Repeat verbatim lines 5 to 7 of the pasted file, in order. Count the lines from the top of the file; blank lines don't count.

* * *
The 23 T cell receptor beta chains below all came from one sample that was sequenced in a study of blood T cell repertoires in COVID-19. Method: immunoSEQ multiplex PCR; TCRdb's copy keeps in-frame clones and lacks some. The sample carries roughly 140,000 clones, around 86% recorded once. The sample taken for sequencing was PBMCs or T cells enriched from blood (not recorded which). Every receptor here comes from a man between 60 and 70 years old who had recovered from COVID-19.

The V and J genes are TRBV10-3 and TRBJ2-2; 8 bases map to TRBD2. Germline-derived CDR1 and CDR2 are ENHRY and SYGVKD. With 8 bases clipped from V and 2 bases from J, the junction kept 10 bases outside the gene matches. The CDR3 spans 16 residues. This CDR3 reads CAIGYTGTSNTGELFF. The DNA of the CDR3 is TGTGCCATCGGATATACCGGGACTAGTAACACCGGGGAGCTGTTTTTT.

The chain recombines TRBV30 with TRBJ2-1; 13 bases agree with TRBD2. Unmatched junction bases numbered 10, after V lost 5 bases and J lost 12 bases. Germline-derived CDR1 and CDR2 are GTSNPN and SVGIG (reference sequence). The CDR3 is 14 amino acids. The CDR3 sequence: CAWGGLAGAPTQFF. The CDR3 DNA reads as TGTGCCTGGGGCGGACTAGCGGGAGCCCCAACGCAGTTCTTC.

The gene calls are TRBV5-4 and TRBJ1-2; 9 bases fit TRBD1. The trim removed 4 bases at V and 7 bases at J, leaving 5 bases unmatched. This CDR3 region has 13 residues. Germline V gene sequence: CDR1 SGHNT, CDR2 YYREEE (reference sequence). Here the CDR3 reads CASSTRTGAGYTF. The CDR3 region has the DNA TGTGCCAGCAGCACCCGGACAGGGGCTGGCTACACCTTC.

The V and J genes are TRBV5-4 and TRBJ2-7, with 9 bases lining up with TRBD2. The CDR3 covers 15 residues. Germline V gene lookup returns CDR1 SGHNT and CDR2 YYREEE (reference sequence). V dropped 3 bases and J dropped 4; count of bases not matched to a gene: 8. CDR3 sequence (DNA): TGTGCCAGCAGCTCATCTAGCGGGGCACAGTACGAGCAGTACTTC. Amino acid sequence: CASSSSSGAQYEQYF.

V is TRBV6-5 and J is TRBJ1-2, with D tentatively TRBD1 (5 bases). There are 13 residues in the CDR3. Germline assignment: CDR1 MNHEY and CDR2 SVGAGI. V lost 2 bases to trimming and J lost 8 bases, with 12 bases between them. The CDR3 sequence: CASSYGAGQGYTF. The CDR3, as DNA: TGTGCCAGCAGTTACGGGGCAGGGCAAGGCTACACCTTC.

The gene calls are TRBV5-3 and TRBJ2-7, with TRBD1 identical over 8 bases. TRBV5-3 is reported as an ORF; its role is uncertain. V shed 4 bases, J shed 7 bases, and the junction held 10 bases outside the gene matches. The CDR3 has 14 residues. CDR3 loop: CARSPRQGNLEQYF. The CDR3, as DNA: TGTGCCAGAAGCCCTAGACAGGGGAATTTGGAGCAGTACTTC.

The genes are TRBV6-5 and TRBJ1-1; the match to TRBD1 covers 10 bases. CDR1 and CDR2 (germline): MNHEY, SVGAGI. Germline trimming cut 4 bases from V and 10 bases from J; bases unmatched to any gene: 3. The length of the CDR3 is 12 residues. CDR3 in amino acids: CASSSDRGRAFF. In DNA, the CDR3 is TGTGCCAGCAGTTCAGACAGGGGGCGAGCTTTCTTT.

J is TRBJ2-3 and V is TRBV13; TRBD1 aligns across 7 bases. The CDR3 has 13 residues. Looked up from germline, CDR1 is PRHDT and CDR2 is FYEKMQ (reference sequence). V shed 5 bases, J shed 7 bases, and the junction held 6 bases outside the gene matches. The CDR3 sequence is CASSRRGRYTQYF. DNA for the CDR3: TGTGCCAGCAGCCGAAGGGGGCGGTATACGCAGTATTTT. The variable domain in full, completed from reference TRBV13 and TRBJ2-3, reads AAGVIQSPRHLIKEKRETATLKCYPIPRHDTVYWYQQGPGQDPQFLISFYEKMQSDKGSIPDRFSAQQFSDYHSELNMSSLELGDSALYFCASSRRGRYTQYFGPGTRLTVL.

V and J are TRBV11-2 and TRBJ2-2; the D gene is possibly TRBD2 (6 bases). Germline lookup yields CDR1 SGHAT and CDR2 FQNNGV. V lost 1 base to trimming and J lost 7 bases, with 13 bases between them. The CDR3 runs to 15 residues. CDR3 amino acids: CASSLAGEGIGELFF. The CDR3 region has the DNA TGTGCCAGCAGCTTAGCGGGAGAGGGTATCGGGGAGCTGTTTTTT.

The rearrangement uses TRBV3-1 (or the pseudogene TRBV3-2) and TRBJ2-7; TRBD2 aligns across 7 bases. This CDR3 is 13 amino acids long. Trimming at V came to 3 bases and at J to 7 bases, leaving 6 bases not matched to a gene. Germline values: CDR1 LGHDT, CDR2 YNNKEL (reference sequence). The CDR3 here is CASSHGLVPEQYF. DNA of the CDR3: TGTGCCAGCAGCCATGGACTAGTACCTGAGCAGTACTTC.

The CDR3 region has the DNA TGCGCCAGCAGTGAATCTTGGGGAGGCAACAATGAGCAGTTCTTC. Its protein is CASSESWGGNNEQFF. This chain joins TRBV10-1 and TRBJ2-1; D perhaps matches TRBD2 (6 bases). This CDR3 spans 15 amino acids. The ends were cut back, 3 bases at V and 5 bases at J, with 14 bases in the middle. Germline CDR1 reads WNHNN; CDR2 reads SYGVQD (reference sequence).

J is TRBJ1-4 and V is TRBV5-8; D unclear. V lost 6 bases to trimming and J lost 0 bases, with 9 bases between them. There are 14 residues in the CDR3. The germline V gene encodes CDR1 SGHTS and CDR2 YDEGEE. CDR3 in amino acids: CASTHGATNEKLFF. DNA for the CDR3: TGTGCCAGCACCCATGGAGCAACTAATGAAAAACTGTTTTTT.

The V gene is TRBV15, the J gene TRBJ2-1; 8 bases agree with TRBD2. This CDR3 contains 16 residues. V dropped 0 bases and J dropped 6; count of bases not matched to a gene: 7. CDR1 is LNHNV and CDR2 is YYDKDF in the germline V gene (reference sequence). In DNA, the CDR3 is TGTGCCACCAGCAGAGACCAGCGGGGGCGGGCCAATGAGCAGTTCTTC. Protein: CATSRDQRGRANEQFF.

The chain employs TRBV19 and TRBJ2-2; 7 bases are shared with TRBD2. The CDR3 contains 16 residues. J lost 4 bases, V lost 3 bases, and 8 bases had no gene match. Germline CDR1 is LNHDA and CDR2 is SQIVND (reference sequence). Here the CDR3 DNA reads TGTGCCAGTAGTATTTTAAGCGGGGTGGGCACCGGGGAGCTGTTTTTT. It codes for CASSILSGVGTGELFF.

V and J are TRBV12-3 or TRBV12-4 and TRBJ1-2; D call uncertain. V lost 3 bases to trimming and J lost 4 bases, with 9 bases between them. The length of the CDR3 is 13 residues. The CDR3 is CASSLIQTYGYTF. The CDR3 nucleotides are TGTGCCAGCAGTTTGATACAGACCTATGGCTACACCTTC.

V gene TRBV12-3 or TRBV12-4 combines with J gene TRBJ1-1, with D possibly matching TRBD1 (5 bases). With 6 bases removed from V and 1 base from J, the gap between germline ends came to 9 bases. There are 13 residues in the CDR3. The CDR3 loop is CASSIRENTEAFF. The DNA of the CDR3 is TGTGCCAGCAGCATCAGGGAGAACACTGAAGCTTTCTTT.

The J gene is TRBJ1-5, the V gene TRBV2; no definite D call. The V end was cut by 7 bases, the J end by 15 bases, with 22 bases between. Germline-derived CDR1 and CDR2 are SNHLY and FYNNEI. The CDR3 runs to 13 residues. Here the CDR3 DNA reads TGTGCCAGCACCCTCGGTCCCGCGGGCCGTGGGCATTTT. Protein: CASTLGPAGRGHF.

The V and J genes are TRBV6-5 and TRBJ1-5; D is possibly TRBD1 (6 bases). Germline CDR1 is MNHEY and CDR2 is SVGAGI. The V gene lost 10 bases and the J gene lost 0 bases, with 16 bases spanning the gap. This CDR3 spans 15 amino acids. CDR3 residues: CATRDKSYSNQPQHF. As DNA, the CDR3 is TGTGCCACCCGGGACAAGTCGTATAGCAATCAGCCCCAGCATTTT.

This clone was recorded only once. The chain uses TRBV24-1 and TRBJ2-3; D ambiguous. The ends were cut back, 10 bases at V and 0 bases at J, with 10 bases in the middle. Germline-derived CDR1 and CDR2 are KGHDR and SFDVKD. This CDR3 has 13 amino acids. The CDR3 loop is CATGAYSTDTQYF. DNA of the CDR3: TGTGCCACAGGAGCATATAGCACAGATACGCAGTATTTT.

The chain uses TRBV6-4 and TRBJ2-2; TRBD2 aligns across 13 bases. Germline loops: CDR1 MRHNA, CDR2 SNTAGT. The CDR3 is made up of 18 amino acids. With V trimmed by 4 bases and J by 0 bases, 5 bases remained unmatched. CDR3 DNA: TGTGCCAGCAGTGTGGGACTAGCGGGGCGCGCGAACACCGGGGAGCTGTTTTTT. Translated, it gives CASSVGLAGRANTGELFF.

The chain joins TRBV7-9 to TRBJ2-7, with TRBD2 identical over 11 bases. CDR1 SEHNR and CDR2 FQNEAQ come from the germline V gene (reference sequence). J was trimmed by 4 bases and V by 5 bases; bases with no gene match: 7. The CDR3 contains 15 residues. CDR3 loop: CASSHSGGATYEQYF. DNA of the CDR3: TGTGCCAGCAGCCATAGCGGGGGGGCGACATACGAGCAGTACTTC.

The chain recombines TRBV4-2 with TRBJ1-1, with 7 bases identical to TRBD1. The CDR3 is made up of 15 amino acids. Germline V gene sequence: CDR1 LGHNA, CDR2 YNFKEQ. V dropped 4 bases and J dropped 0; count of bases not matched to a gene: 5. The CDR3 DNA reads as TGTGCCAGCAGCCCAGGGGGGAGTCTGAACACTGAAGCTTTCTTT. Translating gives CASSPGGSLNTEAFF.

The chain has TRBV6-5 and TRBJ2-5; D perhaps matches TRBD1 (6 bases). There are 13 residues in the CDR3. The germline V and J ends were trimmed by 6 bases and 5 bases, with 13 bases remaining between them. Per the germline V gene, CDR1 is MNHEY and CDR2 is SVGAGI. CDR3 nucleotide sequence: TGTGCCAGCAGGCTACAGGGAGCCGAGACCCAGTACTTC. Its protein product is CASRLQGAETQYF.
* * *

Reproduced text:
The V and J genes are TRBV5-4 and TRBJ2-7, with 9 bases lining up with TRBD2. The CDR3 covers 15 residues. Germline V gene lookup returns CDR1 SGHNT and CDR2 YYREEE (reference sequence). V dropped 3 bases and J dropped 4; count of bases not matched to a gene: 8. CDR3 sequence (DNA): TGTGCCAGCAGCTCATCTAGCGGGGCACAGTACGAGCAGTACTTC. Amino acid sequence: CASSSSSGAQYEQYF.

V is TRBV6-5 and J is TRBJ1-2, with D tentatively TRBD1 (5 bases). There are 13 residues in the CDR3. Germline assignment: CDR1 MNHEY and CDR2 SVGAGI. V lost 2 bases to trimming and J lost 8 bases, with 12 bases between them. The CDR3 sequence: CASSYGAGQGYTF. The CDR3, as DNA: TGTGCCAGCAGTTACGGGGCAGGGCAAGGCTACACCTTC.

The gene calls are TRBV5-3 and TRBJ2-7, with TRBD1 identical over 8 bases. TRBV5-3 is reported as an ORF; its role is uncertain. V shed 4 bases, J shed 7 bases, and the junction held 10 bases outside the gene matches. The CDR3 has 14 residues. CDR3 loop: CARSPRQGNLEQYF. The CDR3, as DNA: TGTGCCAGAAGCCCTAGACAGGGGAATTTGGAGCAGTACTTC.